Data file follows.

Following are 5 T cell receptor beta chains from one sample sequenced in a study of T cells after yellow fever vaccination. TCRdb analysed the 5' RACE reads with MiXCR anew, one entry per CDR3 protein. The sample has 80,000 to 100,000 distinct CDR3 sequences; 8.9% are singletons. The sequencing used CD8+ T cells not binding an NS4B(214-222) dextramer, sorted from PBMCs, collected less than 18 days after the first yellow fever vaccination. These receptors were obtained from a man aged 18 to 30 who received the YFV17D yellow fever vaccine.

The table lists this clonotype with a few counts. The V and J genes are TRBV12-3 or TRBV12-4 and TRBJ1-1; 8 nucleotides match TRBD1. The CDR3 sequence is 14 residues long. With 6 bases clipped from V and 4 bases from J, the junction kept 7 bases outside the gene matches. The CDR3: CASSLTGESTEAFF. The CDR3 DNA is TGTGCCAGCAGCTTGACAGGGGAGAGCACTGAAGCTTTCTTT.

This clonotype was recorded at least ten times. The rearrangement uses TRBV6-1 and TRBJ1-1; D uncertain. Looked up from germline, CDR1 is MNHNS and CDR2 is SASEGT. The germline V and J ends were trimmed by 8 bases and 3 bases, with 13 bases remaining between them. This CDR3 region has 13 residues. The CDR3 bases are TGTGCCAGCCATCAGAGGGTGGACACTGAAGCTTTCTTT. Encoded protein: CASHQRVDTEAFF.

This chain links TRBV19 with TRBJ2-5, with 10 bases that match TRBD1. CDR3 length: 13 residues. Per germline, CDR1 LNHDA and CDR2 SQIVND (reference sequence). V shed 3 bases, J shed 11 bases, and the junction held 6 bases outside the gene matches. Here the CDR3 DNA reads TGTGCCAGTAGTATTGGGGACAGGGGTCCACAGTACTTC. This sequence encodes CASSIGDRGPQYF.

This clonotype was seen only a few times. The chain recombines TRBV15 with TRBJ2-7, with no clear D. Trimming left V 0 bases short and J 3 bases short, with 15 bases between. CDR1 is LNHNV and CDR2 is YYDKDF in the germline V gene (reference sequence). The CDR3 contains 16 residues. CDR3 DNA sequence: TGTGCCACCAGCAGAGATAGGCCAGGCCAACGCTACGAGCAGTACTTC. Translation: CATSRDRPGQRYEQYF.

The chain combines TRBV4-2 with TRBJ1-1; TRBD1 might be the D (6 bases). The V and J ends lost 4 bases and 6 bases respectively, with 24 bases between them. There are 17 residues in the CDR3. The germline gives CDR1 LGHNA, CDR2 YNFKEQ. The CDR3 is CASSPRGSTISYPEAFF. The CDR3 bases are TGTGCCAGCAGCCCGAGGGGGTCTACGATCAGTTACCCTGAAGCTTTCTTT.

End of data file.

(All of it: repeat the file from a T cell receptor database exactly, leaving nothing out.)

Following are 5 T cell receptor beta chains from one sample sequenced in a study of T cells after yellow fever vaccination. TCRdb analysed the 5' RACE reads with MiXCR anew, one entry per CDR3 protein. The sample has 80,000 to 100,000 distinct CDR3 sequences; 8.9% are singletons. The sequencing used CD8+ T cells not binding an NS4B(214-222) dextramer, sorted from PBMCs, collected less than 18 days after the first yellow fever vaccination. These receptors were obtained from a man aged 18 to 30 who received the YFV17D yellow fever vaccine.

The table lists this clonotype with a few counts. The V and J genes are TRBV12-3 or TRBV12-4 and TRBJ1-1; 8 nucleotides match TRBD1. The CDR3 sequence is 14 residues long. With 6 bases clipped from V and 4 bases from J, the junction kept 7 bases outside the gene matches. The CDR3: CASSLTGESTEAFF. The CDR3 DNA is TGTGCCAGCAGCTTGACAGGGGAGAGCACTGAAGCTTTCTTT.

This clonotype was recorded at least ten times. The rearrangement uses TRBV6-1 and TRBJ1-1; D uncertain. Looked up from germline, CDR1 is MNHNS and CDR2 is SASEGT. The germline V and J ends were trimmed by 8 bases and 3 bases, with 13 bases remaining between them. This CDR3 region has 13 residues. The CDR3 bases are TGTGCCAGCCATCAGAGGGTGGACACTGAAGCTTTCTTT. Encoded protein: CASHQRVDTEAFF.

This chain links TRBV19 with TRBJ2-5, with 10 bases that match TRBD1. CDR3 length: 13 residues. Per germline, CDR1 LNHDA and CDR2 SQIVND (reference sequence). V shed 3 bases, J shed 11 bases, and the junction held 6 bases outside the gene matches. Here the CDR3 DNA reads TGTGCCAGTAGTATTGGGGACAGGGGTCCACAGTACTTC. This sequence encodes CASSIGDRGPQYF.

This clonotype was seen only a few times. The chain recombines TRBV15 with TRBJ2-7, with no clear D. Trimming left V 0 bases short and J 3 bases short, with 15 bases between. CDR1 is LNHNV and CDR2 is YYDKDF in the germline V gene (reference sequence). The CDR3 contains 16 residues. CDR3 DNA sequence: TGTGCCACCAGCAGAGATAGGCCAGGCCAACGCTACGAGCAGTACTTC. Translation: CATSRDRPGQRYEQYF.

The chain combines TRBV4-2 with TRBJ1-1; TRBD1 might be the D (6 bases). The V and J ends lost 4 bases and 6 bases respectively, with 24 bases between them. There are 17 residues in the CDR3. The germline gives CDR1 LGHNA, CDR2 YNFKEQ. The CDR3 is CASSPRGSTISYPEAFF. The CDR3 bases are TGTGCCAGCAGCCCGAGGGGGTCTACGATCAGTTACCCTGAAGCTTTCTTT.